Other localities like New Orleans, Pittsburgh, New York state, and most recently New Jersey have banned the question for state employers.

While the laws are meant to not perpetuate past inequities, critics of have argued that this could be harmful for women and minorities who already make a fair wage and could use their salary history to their advantage.

Oregon, California, New York City, Delaware, and Puerto Rico’s laws have taken effect. The penalty provisions for Oregon and Puerto Rico’s laws, however, didn’t take effect immediately.

Creating Robust Polices

Pay equity laws will have an impact on the way companies recruit prospective employees and handle the hiring process.

Companies have historically used salary history as a crutch, Tom McMullen, a senior client partner at Korn Ferry Institute in Chicago, told Bloomberg Law. Salary history bans are “going to cause companies to have more robust structures for market pricing and job evaluation,” McMullen said.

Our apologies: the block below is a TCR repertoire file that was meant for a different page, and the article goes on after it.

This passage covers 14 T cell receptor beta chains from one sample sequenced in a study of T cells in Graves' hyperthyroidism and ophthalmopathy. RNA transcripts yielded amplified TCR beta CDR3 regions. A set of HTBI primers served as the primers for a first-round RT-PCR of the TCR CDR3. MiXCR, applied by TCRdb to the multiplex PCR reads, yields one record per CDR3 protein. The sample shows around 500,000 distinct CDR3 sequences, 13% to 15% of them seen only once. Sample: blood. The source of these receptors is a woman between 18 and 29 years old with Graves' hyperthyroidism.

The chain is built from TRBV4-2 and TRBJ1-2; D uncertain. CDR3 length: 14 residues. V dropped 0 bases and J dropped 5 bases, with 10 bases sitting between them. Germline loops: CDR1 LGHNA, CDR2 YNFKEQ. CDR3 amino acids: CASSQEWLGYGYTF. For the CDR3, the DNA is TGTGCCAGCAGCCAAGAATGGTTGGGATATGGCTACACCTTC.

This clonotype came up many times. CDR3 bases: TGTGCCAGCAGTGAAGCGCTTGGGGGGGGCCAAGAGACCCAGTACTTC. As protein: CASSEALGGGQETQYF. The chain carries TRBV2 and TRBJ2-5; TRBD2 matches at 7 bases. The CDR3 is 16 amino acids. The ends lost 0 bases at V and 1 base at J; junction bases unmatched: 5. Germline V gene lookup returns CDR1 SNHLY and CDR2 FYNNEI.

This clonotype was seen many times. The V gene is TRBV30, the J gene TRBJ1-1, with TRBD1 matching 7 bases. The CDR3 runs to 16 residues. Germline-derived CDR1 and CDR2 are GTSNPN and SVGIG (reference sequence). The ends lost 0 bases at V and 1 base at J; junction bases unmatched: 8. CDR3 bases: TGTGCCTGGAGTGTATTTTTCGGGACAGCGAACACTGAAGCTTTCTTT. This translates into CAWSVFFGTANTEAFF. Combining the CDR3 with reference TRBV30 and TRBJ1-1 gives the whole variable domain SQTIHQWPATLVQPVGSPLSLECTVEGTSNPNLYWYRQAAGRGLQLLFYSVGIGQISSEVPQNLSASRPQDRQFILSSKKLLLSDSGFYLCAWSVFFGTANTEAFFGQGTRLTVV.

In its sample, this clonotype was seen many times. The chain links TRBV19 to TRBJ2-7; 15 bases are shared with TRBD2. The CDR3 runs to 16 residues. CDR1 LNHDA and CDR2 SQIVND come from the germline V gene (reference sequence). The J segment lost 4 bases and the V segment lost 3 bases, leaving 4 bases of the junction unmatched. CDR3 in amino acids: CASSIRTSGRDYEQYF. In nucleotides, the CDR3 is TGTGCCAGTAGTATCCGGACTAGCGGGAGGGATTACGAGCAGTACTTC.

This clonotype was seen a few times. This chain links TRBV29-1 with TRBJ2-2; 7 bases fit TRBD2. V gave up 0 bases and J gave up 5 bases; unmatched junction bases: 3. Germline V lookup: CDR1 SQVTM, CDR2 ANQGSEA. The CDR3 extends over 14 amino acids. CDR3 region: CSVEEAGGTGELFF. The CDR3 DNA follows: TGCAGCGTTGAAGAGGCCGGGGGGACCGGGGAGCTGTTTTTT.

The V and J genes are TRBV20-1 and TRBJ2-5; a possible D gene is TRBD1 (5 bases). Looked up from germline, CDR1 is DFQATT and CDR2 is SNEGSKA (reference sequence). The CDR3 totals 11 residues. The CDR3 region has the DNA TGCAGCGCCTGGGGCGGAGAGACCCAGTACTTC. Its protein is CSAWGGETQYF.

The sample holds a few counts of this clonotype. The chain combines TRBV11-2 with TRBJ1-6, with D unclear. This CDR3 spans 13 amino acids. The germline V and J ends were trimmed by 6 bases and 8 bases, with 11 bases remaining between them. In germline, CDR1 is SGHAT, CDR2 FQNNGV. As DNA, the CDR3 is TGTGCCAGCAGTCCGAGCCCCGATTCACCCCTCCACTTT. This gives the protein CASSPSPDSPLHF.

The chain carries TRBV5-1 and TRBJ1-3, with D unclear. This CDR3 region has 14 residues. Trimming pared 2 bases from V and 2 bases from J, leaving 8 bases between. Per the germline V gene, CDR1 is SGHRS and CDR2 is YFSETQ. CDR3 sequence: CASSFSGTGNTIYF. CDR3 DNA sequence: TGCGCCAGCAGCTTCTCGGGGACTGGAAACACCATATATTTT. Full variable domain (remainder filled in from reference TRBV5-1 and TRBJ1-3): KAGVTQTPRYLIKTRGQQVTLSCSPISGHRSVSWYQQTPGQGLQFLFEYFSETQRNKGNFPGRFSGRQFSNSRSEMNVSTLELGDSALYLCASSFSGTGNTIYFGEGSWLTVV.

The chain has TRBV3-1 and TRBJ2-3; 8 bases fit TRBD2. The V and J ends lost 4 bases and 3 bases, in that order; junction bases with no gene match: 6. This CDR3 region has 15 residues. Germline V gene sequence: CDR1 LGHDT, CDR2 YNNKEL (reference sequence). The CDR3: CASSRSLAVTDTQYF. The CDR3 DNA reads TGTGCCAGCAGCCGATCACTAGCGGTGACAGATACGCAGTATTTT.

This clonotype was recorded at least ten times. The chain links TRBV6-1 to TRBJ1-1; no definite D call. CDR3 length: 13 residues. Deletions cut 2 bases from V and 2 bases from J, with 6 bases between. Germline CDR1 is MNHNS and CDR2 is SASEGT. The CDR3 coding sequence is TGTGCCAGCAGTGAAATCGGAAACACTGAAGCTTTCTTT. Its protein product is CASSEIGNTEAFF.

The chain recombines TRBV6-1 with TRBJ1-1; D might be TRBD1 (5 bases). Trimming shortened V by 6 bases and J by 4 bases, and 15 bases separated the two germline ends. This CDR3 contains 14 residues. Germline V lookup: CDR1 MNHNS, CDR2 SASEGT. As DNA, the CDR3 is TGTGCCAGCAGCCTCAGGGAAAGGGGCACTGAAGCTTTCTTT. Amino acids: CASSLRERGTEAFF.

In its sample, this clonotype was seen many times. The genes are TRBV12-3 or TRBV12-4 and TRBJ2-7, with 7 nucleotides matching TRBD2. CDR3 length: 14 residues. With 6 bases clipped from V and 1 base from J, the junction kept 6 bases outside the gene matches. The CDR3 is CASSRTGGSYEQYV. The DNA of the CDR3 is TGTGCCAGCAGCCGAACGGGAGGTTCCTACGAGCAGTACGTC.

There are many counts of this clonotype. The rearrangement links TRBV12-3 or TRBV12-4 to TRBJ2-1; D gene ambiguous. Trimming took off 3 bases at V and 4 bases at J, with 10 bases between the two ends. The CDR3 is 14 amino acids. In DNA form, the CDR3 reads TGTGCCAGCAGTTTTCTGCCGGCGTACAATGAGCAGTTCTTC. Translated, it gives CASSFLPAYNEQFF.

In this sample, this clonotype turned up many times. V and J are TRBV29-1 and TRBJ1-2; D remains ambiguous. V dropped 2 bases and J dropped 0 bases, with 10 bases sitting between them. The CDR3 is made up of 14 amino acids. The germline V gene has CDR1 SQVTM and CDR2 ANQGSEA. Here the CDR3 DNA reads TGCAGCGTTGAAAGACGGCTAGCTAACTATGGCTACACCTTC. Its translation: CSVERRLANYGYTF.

In a survey of about 120 human resources executives, McMullen said, Korn Ferry found 58 percent aren’t sure how salary history bans would impact their business effectiveness. He said this is likely because many companies are already complying with regulations or taking a proactive approach.

About 28 percent said the bans would have a positive effect, and 14 said it will negatively affect their business.

Negative impacts are typically related to administrative burdens, McMullen said.

On the Horizon

More cities, states, and businesses will likely ban pay history inquiries over the next few years, Andrea Johnson, senior council for state policy at the National Women’s Law Center, told Bloomberg Law.

Maryland, Mississippi, Rhode Island, New Hampshire, and Florida are all considering such legislation, Johnson said.

Maryland, which Johnson said has been a leader in equal pay, has a hearing for its salary history ban bill coming up in February. She said she’s hopeful the legislation that passed in the state House in 2017 will be enacted.

Seeing companies get rid of the past pay question either in response to laws being enacted, or proactively, has “proved that this is something employers could easily do away with,” Johnson said.